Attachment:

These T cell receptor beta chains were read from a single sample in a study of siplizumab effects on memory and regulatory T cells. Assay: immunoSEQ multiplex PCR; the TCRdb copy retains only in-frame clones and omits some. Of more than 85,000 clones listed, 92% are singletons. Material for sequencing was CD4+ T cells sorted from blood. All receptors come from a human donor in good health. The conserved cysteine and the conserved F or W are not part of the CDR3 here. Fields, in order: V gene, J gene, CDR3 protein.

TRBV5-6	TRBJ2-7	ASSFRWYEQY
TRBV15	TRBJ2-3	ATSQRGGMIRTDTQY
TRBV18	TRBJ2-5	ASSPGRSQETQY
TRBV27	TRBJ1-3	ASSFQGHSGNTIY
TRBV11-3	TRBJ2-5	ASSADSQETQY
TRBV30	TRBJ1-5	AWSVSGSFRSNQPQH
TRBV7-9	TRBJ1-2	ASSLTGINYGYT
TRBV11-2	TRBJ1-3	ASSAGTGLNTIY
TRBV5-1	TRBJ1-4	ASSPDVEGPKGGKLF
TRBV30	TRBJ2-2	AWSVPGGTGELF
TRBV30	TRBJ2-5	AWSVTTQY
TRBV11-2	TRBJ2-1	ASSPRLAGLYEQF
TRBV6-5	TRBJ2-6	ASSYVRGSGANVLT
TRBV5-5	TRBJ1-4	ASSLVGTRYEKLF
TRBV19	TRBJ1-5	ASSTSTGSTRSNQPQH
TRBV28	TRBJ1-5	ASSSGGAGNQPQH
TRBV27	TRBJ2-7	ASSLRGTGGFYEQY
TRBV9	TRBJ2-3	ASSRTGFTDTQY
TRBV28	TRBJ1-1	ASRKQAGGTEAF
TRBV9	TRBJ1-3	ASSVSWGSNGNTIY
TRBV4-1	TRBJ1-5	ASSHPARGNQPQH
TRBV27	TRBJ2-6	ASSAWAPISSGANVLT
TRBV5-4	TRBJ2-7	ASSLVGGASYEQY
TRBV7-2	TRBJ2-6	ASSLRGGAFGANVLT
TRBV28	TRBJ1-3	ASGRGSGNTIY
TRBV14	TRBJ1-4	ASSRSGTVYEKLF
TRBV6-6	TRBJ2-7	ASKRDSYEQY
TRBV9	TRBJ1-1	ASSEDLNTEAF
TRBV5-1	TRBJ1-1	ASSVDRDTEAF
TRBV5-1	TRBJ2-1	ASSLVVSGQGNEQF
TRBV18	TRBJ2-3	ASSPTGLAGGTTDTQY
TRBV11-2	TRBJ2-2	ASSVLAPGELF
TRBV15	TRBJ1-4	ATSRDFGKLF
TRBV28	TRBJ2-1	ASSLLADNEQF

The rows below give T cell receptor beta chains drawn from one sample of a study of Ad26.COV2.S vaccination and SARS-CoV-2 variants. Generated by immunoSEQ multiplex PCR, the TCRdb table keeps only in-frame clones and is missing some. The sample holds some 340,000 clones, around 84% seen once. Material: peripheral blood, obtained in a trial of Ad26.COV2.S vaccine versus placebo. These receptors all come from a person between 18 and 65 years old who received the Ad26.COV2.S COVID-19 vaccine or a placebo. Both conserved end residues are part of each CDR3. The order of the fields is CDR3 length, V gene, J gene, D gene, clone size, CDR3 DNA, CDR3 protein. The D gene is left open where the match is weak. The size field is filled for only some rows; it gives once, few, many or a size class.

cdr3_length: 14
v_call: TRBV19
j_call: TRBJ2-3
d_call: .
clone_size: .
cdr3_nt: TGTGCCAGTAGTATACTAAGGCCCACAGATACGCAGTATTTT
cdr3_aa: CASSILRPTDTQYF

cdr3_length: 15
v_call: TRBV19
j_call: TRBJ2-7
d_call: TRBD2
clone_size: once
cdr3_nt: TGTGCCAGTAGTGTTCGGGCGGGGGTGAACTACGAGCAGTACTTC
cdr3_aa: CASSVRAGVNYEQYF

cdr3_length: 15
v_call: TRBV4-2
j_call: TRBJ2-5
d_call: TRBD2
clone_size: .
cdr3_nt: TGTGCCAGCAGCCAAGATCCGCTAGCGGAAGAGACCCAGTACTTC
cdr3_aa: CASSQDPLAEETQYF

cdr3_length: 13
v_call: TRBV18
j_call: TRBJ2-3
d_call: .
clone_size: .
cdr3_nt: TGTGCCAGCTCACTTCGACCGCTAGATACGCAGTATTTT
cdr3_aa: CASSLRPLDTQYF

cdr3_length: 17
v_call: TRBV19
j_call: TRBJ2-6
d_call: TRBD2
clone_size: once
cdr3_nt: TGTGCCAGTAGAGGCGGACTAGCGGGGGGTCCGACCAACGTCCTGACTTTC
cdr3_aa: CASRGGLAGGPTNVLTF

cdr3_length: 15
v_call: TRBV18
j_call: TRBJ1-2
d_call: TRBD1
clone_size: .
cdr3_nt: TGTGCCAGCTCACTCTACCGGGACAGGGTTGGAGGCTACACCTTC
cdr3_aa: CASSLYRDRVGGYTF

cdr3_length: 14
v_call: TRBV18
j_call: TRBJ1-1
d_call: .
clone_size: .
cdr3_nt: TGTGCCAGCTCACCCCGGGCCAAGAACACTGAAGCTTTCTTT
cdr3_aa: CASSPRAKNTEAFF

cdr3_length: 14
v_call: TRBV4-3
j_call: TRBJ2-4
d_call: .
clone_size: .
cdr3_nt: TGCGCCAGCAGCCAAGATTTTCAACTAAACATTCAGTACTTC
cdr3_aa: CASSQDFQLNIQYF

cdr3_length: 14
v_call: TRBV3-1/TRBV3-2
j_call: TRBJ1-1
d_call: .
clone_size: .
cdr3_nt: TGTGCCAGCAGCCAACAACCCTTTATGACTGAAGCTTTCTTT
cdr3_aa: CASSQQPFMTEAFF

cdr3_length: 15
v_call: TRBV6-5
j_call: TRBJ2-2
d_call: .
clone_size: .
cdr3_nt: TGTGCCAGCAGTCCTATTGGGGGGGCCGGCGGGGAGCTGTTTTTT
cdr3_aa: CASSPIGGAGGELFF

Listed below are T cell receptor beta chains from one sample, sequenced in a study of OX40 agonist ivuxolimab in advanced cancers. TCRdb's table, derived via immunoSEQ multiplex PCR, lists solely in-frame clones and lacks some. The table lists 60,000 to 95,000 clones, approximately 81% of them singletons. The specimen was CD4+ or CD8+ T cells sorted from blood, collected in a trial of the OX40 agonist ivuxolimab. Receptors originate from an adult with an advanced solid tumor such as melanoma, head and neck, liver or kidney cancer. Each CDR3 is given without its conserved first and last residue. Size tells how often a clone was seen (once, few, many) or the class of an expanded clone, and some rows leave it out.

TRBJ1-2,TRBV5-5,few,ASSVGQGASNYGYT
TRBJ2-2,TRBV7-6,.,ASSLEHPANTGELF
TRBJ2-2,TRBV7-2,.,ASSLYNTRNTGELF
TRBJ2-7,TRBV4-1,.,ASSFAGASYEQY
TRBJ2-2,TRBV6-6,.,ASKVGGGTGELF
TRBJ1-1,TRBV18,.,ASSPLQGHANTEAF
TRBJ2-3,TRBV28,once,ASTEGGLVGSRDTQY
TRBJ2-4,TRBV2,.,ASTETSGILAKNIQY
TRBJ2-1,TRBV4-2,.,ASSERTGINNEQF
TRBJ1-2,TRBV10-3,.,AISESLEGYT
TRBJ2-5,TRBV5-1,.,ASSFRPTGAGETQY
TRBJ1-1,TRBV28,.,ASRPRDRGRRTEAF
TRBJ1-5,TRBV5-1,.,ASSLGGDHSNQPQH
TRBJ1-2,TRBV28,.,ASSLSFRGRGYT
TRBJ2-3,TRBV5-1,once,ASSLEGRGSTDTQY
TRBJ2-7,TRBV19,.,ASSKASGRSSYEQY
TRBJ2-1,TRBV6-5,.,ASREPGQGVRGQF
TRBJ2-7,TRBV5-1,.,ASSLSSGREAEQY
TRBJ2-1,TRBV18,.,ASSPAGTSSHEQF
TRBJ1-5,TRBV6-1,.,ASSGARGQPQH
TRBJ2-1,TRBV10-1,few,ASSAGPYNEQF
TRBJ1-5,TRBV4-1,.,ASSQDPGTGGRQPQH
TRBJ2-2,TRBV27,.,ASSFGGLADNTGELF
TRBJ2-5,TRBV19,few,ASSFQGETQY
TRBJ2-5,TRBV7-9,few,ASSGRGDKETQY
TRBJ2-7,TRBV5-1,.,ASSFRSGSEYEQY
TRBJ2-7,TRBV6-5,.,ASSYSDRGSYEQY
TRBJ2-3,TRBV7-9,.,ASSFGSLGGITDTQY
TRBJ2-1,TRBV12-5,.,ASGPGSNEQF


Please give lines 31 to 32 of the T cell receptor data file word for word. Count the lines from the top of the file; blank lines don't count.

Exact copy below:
TRBV5-1	TRBJ2-1	ASSLVVSGQGNEQF
TRBV18	TRBJ2-3	ASSPTGLAGGTTDTQY